Welcome to the Bank Innovation Watchlist!

The Watchlist monitors startups from around the world, highlighting those that could transform financial services. Here, you’ll find some of the freshest, most innovative startups in the industry today — from alternative lending, to payments, and virtual currencies.

Through INV Fintech, this site’s sister accelerator, we often hear about new startups (or new projects at “older” startups) first, and are eager to share that with our readers.

The Watchlist is updated regularly, through Bank Innovation listicles (like this one, or this one), so check back often. Each listing includes not just the company’s name and contact information, but a short description, website links, and links to all Bank Innovation published articles based on that company.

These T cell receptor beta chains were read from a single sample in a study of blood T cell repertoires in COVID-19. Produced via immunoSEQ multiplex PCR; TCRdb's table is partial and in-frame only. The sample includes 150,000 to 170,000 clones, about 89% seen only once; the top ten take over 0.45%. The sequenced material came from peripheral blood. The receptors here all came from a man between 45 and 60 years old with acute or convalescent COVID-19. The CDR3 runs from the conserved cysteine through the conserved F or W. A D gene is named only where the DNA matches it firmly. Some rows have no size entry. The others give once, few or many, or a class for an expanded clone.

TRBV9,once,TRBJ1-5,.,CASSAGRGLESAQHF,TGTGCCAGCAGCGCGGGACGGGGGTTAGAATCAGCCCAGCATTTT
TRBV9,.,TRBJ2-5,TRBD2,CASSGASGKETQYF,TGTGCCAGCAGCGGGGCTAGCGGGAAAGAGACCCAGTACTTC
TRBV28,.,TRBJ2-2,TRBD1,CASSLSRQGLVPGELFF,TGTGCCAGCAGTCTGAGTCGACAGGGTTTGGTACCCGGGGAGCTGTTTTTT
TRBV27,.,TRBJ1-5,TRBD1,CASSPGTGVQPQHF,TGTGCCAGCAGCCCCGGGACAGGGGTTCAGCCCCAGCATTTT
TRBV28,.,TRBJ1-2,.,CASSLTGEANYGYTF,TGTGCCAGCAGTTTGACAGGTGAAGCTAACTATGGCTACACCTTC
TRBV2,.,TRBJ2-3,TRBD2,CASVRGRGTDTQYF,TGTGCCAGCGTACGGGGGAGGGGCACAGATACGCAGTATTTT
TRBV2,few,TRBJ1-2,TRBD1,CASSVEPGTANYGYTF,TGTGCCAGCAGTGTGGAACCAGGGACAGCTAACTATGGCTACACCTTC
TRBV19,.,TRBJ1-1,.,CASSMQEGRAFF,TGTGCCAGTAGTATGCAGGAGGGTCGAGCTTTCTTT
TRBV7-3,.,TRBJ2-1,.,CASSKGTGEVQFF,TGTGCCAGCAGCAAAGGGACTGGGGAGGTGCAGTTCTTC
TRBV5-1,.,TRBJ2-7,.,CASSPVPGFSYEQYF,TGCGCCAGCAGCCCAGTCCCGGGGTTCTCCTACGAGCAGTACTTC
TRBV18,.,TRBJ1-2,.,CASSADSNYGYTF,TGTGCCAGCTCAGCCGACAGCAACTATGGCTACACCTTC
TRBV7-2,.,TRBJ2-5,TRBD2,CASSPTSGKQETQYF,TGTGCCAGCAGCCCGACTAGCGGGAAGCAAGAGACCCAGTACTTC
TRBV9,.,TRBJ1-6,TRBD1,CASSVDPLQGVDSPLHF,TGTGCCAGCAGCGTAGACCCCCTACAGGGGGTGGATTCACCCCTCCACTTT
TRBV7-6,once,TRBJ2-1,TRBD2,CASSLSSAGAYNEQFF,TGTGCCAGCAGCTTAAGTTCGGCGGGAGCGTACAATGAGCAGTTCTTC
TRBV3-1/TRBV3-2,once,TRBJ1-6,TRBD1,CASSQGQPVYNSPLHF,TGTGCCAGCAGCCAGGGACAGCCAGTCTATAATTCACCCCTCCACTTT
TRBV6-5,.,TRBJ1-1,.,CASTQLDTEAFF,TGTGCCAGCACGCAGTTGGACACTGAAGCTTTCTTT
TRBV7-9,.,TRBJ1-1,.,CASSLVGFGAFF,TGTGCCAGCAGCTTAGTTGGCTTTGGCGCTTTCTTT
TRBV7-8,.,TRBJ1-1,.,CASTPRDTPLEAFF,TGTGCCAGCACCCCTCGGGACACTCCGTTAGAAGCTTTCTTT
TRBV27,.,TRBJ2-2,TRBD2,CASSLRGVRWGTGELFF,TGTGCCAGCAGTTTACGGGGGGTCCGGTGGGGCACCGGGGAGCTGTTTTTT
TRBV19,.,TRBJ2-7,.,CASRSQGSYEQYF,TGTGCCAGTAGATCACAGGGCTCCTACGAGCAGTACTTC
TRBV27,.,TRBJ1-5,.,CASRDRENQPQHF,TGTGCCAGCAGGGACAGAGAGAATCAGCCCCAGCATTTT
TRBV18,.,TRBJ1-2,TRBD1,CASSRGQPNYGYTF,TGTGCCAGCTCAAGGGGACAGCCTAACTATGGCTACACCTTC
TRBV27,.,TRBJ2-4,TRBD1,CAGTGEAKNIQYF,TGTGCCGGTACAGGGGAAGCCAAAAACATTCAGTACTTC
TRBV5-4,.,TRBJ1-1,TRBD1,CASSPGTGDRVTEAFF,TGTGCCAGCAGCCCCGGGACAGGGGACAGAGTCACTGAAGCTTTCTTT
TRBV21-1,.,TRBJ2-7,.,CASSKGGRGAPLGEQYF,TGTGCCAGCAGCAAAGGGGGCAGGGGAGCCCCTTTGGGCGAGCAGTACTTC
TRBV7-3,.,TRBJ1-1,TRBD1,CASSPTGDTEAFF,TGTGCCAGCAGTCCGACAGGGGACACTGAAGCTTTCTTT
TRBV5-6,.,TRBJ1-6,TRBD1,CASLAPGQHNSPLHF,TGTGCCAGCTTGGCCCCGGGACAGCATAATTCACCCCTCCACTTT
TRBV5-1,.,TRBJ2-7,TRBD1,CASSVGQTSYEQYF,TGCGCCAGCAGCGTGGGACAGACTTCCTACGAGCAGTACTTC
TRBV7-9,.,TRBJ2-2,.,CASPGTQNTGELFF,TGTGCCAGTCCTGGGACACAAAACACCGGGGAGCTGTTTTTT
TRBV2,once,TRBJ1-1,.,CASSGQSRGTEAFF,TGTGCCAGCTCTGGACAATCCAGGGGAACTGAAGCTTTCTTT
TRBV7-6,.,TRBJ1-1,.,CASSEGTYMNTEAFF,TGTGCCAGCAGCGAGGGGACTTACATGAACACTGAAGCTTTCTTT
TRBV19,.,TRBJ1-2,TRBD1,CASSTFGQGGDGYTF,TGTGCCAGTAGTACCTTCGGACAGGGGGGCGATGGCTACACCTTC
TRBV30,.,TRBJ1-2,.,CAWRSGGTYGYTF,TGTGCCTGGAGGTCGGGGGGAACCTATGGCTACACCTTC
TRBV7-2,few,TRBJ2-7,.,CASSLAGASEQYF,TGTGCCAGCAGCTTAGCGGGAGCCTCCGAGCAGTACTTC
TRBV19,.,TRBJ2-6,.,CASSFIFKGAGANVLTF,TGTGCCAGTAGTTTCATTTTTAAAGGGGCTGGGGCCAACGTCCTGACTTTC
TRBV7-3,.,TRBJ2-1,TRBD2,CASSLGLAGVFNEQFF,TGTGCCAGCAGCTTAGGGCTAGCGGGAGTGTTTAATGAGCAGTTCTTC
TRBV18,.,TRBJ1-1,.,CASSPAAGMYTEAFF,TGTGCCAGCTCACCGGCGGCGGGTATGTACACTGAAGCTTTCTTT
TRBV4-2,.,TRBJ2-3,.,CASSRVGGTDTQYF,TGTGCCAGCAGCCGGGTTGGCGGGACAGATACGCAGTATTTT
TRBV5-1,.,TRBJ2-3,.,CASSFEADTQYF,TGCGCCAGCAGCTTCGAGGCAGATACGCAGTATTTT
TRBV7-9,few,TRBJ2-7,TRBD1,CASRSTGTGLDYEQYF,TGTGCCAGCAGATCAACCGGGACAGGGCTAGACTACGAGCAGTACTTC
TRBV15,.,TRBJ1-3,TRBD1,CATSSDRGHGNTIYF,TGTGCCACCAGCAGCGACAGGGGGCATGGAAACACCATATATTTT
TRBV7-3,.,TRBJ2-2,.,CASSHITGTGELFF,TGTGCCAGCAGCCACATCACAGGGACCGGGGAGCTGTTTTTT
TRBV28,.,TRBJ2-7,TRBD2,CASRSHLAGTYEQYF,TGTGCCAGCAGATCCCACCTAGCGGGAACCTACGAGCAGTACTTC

To be listed in the directory, please email

London, England

This startup uses artificial intelligence via mobile channels to provide insurance advice.

The company, which launched in 2016, uses AI technology to help users find out if they’re over-covered, under-covered, missing covers, or even if they can get a more convenient price for the coverage they want.
Clarity Money
New York, NY

PFM app that helps bring transparency to consumer finances.

A free personal finance app, Clarity Money, wants to give control of consumer finances back to the consumer.

By using transparent mobile financial tools, Clarity Money, launched in 2016, provides all of the data and insights consumers need to have a holistic view of their finances.